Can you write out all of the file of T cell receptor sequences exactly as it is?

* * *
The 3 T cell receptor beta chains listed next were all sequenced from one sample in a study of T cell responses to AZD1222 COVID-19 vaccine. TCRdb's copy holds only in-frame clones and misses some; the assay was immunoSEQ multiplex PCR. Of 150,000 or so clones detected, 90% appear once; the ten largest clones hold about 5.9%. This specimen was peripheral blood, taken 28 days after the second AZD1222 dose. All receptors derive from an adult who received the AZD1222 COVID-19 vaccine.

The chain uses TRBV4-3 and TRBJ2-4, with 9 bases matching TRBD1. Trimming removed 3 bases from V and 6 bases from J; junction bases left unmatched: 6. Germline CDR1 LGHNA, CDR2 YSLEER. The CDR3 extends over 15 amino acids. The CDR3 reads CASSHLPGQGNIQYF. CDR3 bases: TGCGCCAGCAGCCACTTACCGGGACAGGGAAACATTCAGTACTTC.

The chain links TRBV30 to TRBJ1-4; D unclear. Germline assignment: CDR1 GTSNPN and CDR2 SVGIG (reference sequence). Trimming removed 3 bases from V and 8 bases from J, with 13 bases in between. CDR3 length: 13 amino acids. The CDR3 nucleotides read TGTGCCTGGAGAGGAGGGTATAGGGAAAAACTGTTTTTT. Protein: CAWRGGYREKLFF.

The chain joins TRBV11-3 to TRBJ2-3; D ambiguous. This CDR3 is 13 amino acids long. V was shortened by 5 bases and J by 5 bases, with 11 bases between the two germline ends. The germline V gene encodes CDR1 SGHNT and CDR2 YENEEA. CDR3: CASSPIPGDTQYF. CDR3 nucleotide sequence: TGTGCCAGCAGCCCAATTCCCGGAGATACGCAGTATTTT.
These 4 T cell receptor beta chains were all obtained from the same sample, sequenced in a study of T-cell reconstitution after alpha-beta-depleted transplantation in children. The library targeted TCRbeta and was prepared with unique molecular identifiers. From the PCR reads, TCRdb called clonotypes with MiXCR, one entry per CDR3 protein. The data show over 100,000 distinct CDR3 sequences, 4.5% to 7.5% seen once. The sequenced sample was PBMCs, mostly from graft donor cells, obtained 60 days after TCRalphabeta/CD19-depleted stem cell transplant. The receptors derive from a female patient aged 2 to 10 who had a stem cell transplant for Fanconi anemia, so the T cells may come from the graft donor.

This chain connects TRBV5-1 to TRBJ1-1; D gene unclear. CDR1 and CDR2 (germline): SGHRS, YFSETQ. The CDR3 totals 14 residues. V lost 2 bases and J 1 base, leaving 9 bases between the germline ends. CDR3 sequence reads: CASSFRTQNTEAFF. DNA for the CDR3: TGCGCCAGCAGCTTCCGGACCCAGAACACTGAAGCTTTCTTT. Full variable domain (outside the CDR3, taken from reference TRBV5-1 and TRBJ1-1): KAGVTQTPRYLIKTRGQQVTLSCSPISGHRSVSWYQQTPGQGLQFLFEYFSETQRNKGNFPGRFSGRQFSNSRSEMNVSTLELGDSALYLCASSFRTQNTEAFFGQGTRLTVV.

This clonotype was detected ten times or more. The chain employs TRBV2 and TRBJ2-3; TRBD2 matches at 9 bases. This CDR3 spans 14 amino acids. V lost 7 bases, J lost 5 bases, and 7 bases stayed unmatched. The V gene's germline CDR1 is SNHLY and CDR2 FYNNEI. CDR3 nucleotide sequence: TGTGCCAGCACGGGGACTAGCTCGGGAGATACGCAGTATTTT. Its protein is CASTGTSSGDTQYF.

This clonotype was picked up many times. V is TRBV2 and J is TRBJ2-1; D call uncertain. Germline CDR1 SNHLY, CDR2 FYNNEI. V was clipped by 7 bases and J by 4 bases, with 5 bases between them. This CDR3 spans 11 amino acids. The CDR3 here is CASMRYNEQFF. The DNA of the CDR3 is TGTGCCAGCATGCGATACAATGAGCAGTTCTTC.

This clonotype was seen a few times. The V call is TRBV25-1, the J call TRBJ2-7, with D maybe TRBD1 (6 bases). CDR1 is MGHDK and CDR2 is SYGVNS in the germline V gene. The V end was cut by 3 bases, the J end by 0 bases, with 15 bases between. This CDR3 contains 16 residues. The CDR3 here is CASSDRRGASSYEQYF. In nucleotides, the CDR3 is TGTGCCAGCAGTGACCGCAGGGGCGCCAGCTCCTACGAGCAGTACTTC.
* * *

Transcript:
The 3 T cell receptor beta chains listed next were all sequenced from one sample in a study of T cell responses to AZD1222 COVID-19 vaccine. TCRdb's copy holds only in-frame clones and misses some; the assay was immunoSEQ multiplex PCR. Of 150,000 or so clones detected, 90% appear once; the ten largest clones hold about 5.9%. This specimen was peripheral blood, taken 28 days after the second AZD1222 dose. All receptors derive from an adult who received the AZD1222 COVID-19 vaccine.

The chain uses TRBV4-3 and TRBJ2-4, with 9 bases matching TRBD1. Trimming removed 3 bases from V and 6 bases from J; junction bases left unmatched: 6. Germline CDR1 LGHNA, CDR2 YSLEER. The CDR3 extends over 15 amino acids. The CDR3 reads CASSHLPGQGNIQYF. CDR3 bases: TGCGCCAGCAGCCACTTACCGGGACAGGGAAACATTCAGTACTTC.

The chain links TRBV30 to TRBJ1-4; D unclear. Germline assignment: CDR1 GTSNPN and CDR2 SVGIG (reference sequence). Trimming removed 3 bases from V and 8 bases from J, with 13 bases in between. CDR3 length: 13 amino acids. The CDR3 nucleotides read TGTGCCTGGAGAGGAGGGTATAGGGAAAAACTGTTTTTT. Protein: CAWRGGYREKLFF.

The chain joins TRBV11-3 to TRBJ2-3; D ambiguous. This CDR3 is 13 amino acids long. V was shortened by 5 bases and J by 5 bases, with 11 bases between the two germline ends. The germline V gene encodes CDR1 SGHNT and CDR2 YENEEA. CDR3: CASSPIPGDTQYF. CDR3 nucleotide sequence: TGTGCCAGCAGCCCAATTCCCGGAGATACGCAGTATTTT.
These 4 T cell receptor beta chains were all obtained from the same sample, sequenced in a study of T-cell reconstitution after alpha-beta-depleted transplantation in children. The library targeted TCRbeta and was prepared with unique molecular identifiers. From the PCR reads, TCRdb called clonotypes with MiXCR, one entry per CDR3 protein. The data show over 100,000 distinct CDR3 sequences, 4.5% to 7.5% seen once. The sequenced sample was PBMCs, mostly from graft donor cells, obtained 60 days after TCRalphabeta/CD19-depleted stem cell transplant. The receptors derive from a female patient aged 2 to 10 who had a stem cell transplant for Fanconi anemia, so the T cells may come from the graft donor.

This chain connects TRBV5-1 to TRBJ1-1; D gene unclear. CDR1 and CDR2 (germline): SGHRS, YFSETQ. The CDR3 totals 14 residues. V lost 2 bases and J 1 base, leaving 9 bases between the germline ends. CDR3 sequence reads: CASSFRTQNTEAFF. DNA for the CDR3: TGCGCCAGCAGCTTCCGGACCCAGAACACTGAAGCTTTCTTT. Full variable domain (outside the CDR3, taken from reference TRBV5-1 and TRBJ1-1): KAGVTQTPRYLIKTRGQQVTLSCSPISGHRSVSWYQQTPGQGLQFLFEYFSETQRNKGNFPGRFSGRQFSNSRSEMNVSTLELGDSALYLCASSFRTQNTEAFFGQGTRLTVV.

This clonotype was detected ten times or more. The chain employs TRBV2 and TRBJ2-3; TRBD2 matches at 9 bases. This CDR3 spans 14 amino acids. V lost 7 bases, J lost 5 bases, and 7 bases stayed unmatched. The V gene's germline CDR1 is SNHLY and CDR2 FYNNEI. CDR3 nucleotide sequence: TGTGCCAGCACGGGGACTAGCTCGGGAGATACGCAGTATTTT. Its protein is CASTGTSSGDTQYF.

This clonotype was picked up many times. V is TRBV2 and J is TRBJ2-1; D call uncertain. Germline CDR1 SNHLY, CDR2 FYNNEI. V was clipped by 7 bases and J by 4 bases, with 5 bases between them. This CDR3 spans 11 amino acids. The CDR3 here is CASMRYNEQFF. The DNA of the CDR3 is TGTGCCAGCATGCGATACAATGAGCAGTTCTTC.

This clonotype was seen a few times. The V call is TRBV25-1, the J call TRBJ2-7, with D maybe TRBD1 (6 bases). CDR1 is MGHDK and CDR2 is SYGVNS in the germline V gene. The V end was cut by 3 bases, the J end by 0 bases, with 15 bases between. This CDR3 contains 16 residues. The CDR3 here is CASSDRRGASSYEQYF. In nucleotides, the CDR3 is TGTGCCAGCAGTGACCGCAGGGGCGCCAGCTCCTACGAGCAGTACTTC.